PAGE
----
First piece of advice: if you’re like me, a tech-savvy civilian, but by no means a programmer, don’t assume you can buy this book and jump right into creating cool maps—especially if you don’t have a better-than-passing familiarity with DOS. The programmer-author understandably makes a few assumptions about what you’ll know about simple things like changing directories and so on within DOS.
After installing the data management tools (FWTools) and downloading the example data, it became clear to me that there was a lot about DOS I didn’t know. Luckily, in one of the chapters author Tyler Mitchell mentions a Listserv group you can join, which I did. And when I emailed the group to ask why I wasn’t able to get the same data to appear with that DOS instruction, who should reply but the author himself! How’s that for technical support?
Anyway, moving further into this early chapter, I learned that it would be nice if I knew about SQL and if I didn’t, I could look this up in another book. Well, at least he’s not writing for SQL programmers, I thought, and decided I’d skip that part. Still I began to fear that I’d gotten in hopelessly over my head.
But I plunged on to the instructions for installing the recommended mapping software OpenEV. Turns out it had already downloaded with the FWTools, and all I had to do was click the desktop icon. First a blank DOS window opened—the book instructs you immediately that you should leave this open because OpenEV needs it to run. And simultaneously several other screens pop open. And the book reassures you that yes, these windows should be open. Okay, so far, so good.
By the way, Mitchell gives alternate instructions throughout the book for both Windows users and Linux users—written simply and clearly. Lots of subheadings in each chapter help you compartmentalize the information in your head as you learn-and-do. I was regaining confidence that I could do this.
Now it was time to add the example data into the OpenEV program. Happily the author notes that Windows users might get confused by the way the files are listed—how did he know?!—and would need to navigate down to the proper drive. Voila! A blue screen appears with little stars showing where the airports are located in the demo data. And then you’re directed to the Layers screen, which indicates the full path to the layer you’ve got open—and has a big eye graphic next to it that works just like the Photoshop eye. Click and the layer disappears in the view screen; click again and it reappears.
Now I’m learning about layer properties. Seems the OpenEV is pretty special among free mapping programs in that it lets you edit vector data files—meaning you can move features around, create new ones, delete them, or reshape lines. He suggests changing this setting to “No,” so you don’t accidentally modify features—a good move for overenthusiastic types like me. Next he takes you through the drawing options—and look, now the layer shows the names of the airports. Once you add another layer by selecting the .SHP file for the road data from the demo dataset—behold, you have created a very simple map.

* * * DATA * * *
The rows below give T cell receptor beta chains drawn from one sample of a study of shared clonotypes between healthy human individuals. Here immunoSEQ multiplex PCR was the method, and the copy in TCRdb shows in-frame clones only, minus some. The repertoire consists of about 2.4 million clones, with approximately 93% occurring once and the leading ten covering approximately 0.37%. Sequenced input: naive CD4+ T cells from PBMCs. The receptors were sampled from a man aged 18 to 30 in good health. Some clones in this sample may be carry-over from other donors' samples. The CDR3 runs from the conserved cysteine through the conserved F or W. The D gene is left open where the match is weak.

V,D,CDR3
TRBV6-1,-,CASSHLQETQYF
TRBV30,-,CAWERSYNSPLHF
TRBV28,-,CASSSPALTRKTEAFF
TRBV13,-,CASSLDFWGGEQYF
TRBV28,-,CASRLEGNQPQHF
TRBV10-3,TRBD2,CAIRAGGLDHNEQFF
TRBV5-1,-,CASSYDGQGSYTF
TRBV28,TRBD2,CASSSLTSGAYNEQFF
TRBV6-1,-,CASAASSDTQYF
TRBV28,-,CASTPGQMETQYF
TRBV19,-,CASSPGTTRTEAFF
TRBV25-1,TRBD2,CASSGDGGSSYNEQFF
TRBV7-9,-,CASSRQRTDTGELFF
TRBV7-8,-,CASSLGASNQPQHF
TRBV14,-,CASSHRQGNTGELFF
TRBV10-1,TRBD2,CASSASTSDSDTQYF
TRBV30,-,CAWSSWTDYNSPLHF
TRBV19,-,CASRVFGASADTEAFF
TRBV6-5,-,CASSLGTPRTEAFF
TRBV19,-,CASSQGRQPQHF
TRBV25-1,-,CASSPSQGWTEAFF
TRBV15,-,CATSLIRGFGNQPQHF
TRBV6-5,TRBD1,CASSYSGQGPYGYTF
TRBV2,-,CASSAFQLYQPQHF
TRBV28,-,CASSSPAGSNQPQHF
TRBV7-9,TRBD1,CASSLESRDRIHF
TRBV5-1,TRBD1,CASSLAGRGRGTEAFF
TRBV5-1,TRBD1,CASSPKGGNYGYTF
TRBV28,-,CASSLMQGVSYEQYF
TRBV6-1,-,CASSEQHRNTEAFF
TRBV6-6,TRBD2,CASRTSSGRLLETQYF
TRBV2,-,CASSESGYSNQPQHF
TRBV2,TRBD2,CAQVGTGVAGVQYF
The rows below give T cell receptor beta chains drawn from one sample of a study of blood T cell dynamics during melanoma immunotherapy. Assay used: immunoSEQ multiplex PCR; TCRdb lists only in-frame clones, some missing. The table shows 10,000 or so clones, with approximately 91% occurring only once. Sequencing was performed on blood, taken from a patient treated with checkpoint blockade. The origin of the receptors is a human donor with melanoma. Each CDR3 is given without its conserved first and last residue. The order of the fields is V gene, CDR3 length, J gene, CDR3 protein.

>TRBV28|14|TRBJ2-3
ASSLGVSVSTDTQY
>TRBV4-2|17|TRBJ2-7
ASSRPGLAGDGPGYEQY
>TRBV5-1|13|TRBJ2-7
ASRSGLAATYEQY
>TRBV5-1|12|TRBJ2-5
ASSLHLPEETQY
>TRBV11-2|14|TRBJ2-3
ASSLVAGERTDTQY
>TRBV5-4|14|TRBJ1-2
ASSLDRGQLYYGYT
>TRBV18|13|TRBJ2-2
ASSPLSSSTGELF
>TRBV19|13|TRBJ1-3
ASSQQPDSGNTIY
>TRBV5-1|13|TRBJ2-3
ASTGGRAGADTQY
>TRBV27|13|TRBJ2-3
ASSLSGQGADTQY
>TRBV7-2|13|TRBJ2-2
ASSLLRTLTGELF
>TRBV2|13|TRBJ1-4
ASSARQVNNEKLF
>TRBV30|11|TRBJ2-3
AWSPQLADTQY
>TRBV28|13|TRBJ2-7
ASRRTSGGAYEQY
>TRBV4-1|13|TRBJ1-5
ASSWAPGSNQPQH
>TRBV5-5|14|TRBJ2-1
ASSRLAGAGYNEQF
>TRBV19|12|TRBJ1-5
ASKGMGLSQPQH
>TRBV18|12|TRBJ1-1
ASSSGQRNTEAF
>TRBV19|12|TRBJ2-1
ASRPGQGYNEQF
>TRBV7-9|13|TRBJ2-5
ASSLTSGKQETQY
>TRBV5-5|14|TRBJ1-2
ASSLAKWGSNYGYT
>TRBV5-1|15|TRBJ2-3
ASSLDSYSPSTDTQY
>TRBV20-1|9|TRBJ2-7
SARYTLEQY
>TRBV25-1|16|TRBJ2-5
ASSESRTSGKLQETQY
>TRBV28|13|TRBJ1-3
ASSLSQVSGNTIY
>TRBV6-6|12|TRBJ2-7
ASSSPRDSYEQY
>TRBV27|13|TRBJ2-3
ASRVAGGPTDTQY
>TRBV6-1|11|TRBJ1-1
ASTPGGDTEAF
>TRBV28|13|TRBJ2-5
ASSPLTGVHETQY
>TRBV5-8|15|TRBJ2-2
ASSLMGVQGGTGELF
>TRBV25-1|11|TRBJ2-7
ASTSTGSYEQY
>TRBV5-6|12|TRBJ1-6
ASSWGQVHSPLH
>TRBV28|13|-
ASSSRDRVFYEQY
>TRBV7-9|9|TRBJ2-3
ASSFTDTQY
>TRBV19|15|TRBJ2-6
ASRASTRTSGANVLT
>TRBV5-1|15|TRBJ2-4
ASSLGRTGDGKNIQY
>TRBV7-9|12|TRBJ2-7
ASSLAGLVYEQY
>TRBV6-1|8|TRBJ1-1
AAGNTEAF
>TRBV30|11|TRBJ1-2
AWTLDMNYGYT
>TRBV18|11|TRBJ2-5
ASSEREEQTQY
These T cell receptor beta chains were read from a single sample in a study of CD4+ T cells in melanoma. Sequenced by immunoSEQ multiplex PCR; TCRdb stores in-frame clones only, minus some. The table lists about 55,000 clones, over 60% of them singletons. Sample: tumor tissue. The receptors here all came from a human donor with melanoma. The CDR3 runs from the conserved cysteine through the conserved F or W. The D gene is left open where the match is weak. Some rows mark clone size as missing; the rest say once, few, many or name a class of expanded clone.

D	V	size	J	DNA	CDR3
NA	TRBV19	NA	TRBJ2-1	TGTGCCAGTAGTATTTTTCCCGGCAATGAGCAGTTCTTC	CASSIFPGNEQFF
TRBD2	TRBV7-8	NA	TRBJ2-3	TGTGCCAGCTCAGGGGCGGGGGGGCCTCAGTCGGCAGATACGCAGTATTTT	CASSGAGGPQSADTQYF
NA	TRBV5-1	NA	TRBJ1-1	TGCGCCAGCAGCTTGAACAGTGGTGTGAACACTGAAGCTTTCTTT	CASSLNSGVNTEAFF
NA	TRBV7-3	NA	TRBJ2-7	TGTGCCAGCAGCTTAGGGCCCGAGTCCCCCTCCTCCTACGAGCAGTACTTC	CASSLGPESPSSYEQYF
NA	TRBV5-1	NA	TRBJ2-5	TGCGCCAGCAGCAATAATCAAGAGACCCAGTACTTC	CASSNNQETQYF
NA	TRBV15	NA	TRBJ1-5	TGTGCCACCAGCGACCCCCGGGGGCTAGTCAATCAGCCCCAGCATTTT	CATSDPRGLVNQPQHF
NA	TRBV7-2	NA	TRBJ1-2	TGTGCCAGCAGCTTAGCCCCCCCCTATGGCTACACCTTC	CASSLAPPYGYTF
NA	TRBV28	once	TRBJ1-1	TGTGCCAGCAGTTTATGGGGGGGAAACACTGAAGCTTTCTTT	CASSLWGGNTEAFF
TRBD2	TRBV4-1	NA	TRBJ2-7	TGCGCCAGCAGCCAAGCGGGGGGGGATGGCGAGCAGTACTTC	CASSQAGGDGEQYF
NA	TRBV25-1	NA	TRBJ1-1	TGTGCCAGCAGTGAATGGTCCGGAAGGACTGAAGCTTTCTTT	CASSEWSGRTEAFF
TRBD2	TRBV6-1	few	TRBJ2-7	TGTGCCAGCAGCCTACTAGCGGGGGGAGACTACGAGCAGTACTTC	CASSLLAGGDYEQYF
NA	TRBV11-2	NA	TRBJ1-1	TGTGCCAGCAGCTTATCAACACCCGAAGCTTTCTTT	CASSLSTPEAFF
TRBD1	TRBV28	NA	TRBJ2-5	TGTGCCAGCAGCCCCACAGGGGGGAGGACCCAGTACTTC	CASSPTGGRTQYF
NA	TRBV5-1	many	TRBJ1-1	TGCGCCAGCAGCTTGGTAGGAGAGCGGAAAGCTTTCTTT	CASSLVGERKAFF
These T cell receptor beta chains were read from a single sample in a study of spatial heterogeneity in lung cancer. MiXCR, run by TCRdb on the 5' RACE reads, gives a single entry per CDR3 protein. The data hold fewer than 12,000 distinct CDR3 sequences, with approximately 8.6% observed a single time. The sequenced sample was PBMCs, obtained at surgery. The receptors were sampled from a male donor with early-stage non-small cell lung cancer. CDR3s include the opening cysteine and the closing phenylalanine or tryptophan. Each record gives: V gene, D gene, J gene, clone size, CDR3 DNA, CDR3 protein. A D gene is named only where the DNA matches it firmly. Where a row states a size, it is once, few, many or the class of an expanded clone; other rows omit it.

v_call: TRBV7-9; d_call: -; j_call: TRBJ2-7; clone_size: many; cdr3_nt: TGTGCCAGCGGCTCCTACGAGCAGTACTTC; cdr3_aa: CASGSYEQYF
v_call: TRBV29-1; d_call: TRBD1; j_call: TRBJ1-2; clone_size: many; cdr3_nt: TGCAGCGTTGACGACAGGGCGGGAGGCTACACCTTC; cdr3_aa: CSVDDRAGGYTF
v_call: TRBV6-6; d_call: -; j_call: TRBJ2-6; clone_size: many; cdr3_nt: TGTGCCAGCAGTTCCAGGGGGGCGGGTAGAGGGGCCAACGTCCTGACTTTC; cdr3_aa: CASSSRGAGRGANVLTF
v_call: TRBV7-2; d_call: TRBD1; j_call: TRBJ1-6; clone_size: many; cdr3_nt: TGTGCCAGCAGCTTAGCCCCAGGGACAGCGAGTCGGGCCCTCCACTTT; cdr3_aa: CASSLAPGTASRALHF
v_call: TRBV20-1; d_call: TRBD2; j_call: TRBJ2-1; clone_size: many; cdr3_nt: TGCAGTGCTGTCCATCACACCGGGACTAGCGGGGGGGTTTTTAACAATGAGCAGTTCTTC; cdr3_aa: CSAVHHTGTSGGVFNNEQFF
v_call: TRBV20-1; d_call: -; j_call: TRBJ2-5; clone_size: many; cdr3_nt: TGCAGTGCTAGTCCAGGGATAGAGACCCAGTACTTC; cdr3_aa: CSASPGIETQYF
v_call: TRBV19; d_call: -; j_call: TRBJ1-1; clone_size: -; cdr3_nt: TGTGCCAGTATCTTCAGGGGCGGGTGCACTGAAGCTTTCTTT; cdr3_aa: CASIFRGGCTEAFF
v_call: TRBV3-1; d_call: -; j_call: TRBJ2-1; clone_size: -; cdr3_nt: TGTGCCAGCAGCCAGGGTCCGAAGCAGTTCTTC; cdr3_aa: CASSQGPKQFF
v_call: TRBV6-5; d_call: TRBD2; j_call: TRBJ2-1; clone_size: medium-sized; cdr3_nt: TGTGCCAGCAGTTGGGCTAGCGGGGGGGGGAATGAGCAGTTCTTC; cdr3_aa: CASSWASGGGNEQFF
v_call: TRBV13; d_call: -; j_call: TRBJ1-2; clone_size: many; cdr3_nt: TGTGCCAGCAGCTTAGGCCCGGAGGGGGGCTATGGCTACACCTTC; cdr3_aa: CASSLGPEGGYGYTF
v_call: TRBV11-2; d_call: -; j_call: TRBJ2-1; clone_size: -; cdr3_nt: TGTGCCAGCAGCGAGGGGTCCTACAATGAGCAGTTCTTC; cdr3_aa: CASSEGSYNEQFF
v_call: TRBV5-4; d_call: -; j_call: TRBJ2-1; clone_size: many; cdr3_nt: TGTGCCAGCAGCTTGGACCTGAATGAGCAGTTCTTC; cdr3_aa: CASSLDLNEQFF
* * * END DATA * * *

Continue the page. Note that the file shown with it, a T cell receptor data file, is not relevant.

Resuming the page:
Now you get to make it clearer by playing with the drawing styles to change line colors, points, and changing the order of layers, etc. Changes appear on the fly. Cautions about appearance and clarity are similar to those in any page layout program such as Adobe InDesign, or even in Word if you happen to be forced to try to construct layered items in that finicky program.
Now you learn about some basic visualizing tools (many of which are designed for raster data, but work with vector data as well). You’ll learn simple techniques to zoom in on selected areas of your map, pan (slide the map to see different areas instead of zoom—a cool feature in the new Google Maps), and use color theming to classify specific subdata within a layer (say, different types of roads within the roads layer).
Next, you learn to load a raster layer—a single-file image layer in a graphical format like .tif—and re-project it so that it matches another layer. In this case, you must transform the coordinates of the airport data from one spatial reference system to another. And here we move back into DOS, where the process gets less intuitive again.
Additional chapters take you through mapping a fire-ravaged area in Canada, showing you how to clip out areas on your maps, how to use operators to create filtered versions, and how to create a map legend, add a scale bar and set the image output. It covers interactive maps on the web, and talks about using MapServer on Linux with Apache. There’s even a little explanation of XML.
Of particular interest was the part on using Web Services (WMS) to make your map data available to others in a simple image format—and to get map data from elsewhere. After all, what good are beautiful maps if you can’t show them to other people, eh? The diagram illustrating how the data flows to give a user a requested map image makes the process look simple and clear.
I decided to download the Open Geospatial Consortium (OGC)Web Services Workshop package (I love all this open-source free software!), but that’s where I had to stop. This is a well-written book—clear, concise, with lots of tips and. A non-programmer like me could get so far as to create a real map—though granted, he gets you started with a nice fat file of complex sample data that you’d have to create yourself if you were doing your own maps. This is a book that will let even a non-expert play at the magical art of mapping.
ed/Pub:NB Edited: PC